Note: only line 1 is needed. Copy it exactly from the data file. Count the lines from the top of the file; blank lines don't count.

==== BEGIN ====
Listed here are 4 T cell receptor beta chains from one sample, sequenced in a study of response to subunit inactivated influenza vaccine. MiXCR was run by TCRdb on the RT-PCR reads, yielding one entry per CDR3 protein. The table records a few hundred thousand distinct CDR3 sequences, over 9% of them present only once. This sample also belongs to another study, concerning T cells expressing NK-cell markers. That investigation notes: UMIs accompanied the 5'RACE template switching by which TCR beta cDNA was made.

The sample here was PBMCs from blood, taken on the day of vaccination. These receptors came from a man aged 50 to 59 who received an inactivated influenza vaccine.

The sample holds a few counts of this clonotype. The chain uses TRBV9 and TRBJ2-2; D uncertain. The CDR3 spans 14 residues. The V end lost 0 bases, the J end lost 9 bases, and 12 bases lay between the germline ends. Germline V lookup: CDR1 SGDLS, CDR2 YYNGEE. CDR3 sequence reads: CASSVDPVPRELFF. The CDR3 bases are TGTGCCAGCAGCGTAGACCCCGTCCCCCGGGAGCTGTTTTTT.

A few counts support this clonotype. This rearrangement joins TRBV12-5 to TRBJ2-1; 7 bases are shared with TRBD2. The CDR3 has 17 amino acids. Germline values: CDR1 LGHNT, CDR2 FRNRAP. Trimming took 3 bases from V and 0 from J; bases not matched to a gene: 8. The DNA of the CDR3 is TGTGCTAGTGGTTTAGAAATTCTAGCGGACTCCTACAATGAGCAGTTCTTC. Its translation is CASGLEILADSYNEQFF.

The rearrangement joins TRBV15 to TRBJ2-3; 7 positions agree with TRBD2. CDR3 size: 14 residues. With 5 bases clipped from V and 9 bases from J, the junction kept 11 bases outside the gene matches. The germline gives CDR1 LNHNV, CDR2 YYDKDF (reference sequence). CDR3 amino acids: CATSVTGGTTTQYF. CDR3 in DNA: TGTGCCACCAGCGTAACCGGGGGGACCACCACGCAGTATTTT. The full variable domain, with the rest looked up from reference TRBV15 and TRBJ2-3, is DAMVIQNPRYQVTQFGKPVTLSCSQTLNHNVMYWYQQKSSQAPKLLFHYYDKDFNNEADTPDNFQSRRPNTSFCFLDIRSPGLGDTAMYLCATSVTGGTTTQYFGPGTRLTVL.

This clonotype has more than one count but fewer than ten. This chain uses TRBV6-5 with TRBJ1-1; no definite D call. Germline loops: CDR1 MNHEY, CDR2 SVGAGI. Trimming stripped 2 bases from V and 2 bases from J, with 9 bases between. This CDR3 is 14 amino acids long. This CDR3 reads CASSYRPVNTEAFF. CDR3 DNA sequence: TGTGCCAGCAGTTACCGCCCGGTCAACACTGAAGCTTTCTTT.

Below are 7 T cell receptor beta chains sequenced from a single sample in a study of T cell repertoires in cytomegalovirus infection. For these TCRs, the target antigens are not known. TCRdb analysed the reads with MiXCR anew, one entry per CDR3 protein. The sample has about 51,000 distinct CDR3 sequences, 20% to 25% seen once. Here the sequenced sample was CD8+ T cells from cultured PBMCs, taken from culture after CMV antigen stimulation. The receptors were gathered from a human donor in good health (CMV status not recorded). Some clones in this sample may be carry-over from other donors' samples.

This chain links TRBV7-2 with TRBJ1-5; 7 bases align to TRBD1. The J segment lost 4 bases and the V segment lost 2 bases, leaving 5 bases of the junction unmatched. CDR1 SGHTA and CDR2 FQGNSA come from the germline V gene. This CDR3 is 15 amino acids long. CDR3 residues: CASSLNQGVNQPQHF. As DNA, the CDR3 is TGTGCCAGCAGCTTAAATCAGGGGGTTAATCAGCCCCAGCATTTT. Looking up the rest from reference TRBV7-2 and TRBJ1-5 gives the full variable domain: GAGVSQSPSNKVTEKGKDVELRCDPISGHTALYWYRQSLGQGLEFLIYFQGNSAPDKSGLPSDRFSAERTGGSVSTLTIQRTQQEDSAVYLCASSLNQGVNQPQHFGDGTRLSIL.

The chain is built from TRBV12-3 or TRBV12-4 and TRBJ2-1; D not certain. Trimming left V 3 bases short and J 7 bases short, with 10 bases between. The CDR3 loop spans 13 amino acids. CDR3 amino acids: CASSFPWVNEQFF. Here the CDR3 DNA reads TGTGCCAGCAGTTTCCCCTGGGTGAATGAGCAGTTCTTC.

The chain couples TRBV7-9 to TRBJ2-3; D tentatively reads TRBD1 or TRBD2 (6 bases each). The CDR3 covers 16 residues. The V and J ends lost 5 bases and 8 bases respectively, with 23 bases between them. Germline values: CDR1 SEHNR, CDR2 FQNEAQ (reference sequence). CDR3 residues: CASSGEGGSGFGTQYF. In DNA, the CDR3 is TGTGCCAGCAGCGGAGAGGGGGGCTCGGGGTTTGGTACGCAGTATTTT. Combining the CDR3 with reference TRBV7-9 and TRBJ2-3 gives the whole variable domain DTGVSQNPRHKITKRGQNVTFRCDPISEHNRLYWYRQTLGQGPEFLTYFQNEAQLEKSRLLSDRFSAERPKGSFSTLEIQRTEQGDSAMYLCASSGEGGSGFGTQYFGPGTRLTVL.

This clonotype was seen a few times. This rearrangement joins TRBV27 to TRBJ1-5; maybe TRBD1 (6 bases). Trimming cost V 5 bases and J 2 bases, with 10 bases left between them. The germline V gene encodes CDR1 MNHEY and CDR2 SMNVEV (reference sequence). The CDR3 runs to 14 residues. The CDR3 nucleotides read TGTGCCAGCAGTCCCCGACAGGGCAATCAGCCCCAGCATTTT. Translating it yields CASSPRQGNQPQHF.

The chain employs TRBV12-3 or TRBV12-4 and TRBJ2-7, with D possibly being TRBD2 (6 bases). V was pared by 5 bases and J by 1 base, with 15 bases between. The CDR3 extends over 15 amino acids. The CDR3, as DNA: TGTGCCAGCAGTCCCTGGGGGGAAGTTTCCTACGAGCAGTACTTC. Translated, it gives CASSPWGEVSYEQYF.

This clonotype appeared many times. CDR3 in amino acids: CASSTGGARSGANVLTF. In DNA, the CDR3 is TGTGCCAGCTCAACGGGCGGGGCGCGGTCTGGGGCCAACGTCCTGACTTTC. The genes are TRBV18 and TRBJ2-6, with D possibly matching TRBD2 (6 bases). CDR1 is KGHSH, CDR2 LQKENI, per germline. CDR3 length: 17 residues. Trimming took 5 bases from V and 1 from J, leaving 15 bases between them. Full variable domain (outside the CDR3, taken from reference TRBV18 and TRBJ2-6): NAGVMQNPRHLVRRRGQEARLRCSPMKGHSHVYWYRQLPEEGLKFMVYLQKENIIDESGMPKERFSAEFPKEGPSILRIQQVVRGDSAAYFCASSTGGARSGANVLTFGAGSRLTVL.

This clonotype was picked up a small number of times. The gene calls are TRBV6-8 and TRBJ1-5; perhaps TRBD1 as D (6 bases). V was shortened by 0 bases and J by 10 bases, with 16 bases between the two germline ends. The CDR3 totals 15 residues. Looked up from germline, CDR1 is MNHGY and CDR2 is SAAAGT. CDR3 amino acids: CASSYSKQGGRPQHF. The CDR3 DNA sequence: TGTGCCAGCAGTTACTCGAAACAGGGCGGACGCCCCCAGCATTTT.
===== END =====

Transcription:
Listed here are 4 T cell receptor beta chains from one sample, sequenced in a study of response to subunit inactivated influenza vaccine. MiXCR was run by TCRdb on the RT-PCR reads, yielding one entry per CDR3 protein. The table records a few hundred thousand distinct CDR3 sequences, over 9% of them present only once. This sample also belongs to another study, concerning T cells expressing NK-cell markers. That investigation notes: UMIs accompanied the 5'RACE template switching by which TCR beta cDNA was made.